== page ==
Almost 60% of people reuse all carrier bags, while more than two thirds of single-use carrier bags were reused, according to a study carried out by the Environment Agency (EA).
Primarily determining the carbon impact of different types of carrier bags on the environment, the report called Life Cycle Assessment of Supermarket Carrier Bags, found that bag reuse was key to determining the impact of carrier bags on the environment.
Results showed, 59% of respondents reused all carrier bags, 16% reused most, 7% reused half and 7% reused some. Meanwhile, 76% of single-use carrier bags were reused with 53% of these bags used as a replacement for kitchen bin liners and 26% using them as bin liners in other rooms. 11% of respondents said they discarded the bags outright.
Single-use carrier bags have the lowest carbon footprint per bag based on resource use and production. Therefore, the EA calculated that popular plastic ‘bags for life’ need to be used four times in total to ensure they have a lower carbon footprint than single-use bags. Heavier bags made from woven plastic need to be used 11 times, but a woven cotton carrier bag would need to be used more than 173 times.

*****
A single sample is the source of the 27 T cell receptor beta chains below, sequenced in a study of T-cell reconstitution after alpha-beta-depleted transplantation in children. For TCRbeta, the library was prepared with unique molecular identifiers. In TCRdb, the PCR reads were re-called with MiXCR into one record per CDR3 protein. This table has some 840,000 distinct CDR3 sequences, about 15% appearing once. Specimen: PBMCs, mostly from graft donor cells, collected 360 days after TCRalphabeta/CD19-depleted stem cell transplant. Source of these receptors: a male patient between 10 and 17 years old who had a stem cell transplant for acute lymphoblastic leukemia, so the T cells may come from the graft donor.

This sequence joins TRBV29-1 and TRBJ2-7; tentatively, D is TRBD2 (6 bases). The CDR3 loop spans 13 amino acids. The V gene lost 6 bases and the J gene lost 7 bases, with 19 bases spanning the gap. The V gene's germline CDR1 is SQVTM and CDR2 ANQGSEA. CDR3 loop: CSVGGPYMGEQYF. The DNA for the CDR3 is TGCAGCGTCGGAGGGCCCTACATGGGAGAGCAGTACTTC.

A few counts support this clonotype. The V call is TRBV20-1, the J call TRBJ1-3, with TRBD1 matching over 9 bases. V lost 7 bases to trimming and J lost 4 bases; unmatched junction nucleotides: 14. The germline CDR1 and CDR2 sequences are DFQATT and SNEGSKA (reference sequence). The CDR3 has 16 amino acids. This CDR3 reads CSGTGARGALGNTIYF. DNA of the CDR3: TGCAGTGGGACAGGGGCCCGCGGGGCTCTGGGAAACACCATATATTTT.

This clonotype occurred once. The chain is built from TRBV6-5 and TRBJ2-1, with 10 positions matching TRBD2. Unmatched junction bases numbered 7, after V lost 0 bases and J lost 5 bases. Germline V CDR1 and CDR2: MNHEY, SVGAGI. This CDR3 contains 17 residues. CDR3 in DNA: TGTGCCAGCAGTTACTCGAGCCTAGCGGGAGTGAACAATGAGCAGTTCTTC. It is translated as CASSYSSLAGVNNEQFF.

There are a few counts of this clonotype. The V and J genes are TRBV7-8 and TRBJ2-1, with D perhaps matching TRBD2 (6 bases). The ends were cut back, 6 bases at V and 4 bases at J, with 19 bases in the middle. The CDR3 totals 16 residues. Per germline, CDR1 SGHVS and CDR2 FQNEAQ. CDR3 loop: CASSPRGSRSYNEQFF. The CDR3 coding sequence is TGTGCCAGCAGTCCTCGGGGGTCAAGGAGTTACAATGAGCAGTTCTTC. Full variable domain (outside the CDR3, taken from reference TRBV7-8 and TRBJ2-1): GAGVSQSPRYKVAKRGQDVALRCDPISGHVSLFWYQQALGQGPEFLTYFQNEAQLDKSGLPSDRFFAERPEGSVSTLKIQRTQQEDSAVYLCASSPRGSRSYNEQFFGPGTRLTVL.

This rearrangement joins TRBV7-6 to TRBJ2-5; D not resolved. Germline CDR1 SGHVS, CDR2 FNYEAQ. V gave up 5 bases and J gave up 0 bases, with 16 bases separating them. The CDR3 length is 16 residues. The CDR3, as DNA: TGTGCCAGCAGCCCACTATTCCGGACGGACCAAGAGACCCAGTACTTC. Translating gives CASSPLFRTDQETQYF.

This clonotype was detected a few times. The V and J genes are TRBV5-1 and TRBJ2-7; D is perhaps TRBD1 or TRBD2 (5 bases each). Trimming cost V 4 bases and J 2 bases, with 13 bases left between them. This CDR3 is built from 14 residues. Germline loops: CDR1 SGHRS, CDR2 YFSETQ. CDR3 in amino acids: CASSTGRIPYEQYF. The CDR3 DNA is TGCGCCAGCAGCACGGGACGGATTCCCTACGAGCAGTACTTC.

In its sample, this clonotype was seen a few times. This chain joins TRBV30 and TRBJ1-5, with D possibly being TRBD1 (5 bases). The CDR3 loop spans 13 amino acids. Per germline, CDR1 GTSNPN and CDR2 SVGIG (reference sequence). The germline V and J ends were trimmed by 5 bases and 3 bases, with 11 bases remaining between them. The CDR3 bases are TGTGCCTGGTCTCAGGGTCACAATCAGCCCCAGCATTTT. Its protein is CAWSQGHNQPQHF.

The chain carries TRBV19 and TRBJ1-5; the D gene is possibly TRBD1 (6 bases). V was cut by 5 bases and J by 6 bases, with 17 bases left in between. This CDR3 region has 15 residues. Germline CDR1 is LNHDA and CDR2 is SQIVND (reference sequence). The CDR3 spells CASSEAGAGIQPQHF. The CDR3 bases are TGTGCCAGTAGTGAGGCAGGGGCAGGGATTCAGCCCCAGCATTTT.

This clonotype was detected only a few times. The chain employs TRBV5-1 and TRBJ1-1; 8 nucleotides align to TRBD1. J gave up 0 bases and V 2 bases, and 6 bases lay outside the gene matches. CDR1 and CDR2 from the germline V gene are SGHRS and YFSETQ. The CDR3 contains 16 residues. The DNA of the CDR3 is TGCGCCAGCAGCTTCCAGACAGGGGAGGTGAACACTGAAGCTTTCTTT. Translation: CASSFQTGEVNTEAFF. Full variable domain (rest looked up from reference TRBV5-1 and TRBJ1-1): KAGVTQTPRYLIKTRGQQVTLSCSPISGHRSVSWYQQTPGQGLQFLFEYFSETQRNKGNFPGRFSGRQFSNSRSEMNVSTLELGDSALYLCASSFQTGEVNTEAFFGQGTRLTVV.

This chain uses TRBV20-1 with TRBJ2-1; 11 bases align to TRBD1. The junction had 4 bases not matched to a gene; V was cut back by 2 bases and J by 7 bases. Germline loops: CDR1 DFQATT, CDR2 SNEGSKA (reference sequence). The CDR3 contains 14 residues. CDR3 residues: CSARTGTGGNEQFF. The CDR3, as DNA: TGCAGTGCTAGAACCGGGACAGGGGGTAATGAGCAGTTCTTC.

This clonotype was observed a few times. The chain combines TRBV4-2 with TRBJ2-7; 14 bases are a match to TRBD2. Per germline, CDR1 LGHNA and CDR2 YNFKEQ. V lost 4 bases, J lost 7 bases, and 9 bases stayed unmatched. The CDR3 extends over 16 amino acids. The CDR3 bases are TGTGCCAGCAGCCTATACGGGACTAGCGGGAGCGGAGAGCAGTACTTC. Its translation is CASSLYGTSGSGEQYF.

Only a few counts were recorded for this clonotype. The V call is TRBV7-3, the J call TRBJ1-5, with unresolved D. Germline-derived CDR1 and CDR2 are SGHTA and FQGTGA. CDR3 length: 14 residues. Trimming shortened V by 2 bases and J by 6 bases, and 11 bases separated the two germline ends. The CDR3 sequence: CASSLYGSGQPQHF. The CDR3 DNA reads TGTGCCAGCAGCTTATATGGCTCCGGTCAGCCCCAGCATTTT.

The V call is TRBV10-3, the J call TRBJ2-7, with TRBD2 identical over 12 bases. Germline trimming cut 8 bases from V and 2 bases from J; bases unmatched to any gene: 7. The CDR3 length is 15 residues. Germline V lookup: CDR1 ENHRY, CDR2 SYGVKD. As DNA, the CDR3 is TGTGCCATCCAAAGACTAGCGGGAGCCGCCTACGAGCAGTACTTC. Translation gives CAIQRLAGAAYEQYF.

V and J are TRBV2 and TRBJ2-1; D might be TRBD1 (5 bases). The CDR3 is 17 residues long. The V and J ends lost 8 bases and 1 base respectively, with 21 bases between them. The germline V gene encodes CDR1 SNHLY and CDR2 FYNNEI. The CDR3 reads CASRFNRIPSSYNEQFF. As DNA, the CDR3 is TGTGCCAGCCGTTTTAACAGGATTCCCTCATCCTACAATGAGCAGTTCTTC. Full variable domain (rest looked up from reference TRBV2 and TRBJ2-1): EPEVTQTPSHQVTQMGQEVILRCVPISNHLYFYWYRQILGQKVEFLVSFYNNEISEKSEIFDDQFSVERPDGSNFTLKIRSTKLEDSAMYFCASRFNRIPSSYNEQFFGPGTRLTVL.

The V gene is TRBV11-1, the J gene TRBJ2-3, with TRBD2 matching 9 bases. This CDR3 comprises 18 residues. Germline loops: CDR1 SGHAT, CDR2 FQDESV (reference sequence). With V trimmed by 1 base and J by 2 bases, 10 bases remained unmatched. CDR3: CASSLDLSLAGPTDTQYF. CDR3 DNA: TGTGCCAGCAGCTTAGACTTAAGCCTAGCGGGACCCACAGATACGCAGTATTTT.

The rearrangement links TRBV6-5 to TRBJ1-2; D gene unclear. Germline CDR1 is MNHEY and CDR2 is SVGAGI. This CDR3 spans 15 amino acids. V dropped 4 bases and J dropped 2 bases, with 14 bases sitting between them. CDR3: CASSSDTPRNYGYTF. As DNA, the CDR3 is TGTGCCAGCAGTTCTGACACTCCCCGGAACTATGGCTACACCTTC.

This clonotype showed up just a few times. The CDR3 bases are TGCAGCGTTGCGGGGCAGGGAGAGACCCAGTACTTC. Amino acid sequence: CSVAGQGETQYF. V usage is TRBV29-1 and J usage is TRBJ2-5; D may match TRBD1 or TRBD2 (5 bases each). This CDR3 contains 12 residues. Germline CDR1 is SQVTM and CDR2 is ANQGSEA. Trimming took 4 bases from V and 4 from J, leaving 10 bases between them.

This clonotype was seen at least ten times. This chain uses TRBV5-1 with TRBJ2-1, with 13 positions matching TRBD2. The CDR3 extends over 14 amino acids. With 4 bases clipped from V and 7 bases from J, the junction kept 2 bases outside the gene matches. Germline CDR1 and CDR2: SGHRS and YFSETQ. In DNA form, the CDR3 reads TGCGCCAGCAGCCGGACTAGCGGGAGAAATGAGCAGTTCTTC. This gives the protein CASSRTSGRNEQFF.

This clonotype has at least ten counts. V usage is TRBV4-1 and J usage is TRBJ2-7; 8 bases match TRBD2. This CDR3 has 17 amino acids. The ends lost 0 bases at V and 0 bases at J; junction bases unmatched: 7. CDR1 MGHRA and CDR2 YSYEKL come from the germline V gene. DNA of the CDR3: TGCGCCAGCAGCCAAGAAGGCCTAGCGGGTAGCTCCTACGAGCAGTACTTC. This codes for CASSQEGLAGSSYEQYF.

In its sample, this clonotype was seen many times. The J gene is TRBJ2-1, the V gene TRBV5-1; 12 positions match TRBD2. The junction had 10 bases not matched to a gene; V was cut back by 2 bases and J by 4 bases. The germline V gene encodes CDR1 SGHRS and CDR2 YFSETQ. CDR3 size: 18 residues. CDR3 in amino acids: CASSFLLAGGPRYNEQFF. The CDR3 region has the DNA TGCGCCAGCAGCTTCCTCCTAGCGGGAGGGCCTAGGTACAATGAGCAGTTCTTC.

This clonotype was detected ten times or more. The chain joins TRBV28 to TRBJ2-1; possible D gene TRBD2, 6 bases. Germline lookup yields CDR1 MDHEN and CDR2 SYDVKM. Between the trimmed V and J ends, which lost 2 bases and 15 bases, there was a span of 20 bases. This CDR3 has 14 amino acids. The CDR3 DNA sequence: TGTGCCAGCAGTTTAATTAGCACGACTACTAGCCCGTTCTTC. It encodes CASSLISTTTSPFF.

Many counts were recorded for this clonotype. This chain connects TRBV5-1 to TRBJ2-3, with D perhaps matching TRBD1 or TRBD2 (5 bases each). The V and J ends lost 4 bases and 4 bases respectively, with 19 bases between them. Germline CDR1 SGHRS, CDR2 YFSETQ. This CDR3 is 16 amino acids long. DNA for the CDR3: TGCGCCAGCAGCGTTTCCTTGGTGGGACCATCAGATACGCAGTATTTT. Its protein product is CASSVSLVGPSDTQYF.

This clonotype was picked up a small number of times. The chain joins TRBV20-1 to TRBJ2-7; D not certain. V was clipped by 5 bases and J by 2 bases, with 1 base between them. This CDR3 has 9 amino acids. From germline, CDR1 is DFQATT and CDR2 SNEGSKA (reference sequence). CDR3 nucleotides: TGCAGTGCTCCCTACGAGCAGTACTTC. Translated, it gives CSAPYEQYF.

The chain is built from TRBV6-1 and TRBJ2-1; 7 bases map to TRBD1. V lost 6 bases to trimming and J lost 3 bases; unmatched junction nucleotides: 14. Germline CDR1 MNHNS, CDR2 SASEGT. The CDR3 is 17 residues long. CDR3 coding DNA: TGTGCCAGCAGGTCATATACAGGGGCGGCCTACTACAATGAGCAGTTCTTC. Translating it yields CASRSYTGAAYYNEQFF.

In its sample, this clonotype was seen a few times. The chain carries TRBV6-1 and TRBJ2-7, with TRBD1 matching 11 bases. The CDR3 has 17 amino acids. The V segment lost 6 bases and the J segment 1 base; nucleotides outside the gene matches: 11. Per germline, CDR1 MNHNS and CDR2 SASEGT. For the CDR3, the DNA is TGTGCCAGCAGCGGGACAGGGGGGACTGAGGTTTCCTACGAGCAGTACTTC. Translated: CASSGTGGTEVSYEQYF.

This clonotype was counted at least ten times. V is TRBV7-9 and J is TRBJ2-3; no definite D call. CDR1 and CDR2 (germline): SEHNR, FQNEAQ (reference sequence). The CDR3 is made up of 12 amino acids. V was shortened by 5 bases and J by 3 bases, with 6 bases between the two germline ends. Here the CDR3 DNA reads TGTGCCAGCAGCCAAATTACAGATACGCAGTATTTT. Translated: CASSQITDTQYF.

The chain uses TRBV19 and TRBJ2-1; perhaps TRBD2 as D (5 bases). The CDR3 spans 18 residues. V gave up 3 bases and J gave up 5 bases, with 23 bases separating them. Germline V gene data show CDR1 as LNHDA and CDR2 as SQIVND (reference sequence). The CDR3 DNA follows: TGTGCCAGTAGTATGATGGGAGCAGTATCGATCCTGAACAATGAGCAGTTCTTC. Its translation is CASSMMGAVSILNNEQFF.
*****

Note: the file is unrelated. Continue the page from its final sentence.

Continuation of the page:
It concluded that reusing carrier bags as bin liners produces greater benefits than recycling bags due to the benefits of avoiding the production of the bin liners they replace.
A spokesperson for the EA said: “A significant part of the environmental impact of these bags is associated with the resources used in their production. All multi-use bags need to be reused as much as possible to reduce their relative environmental impact and be responsibly recycled at the end of their life.”
The report did not discuss the generation of litter from plastic bags. It was requested by the previous Government which hoped to find how to reduce the environmental impact of retail and food packaging.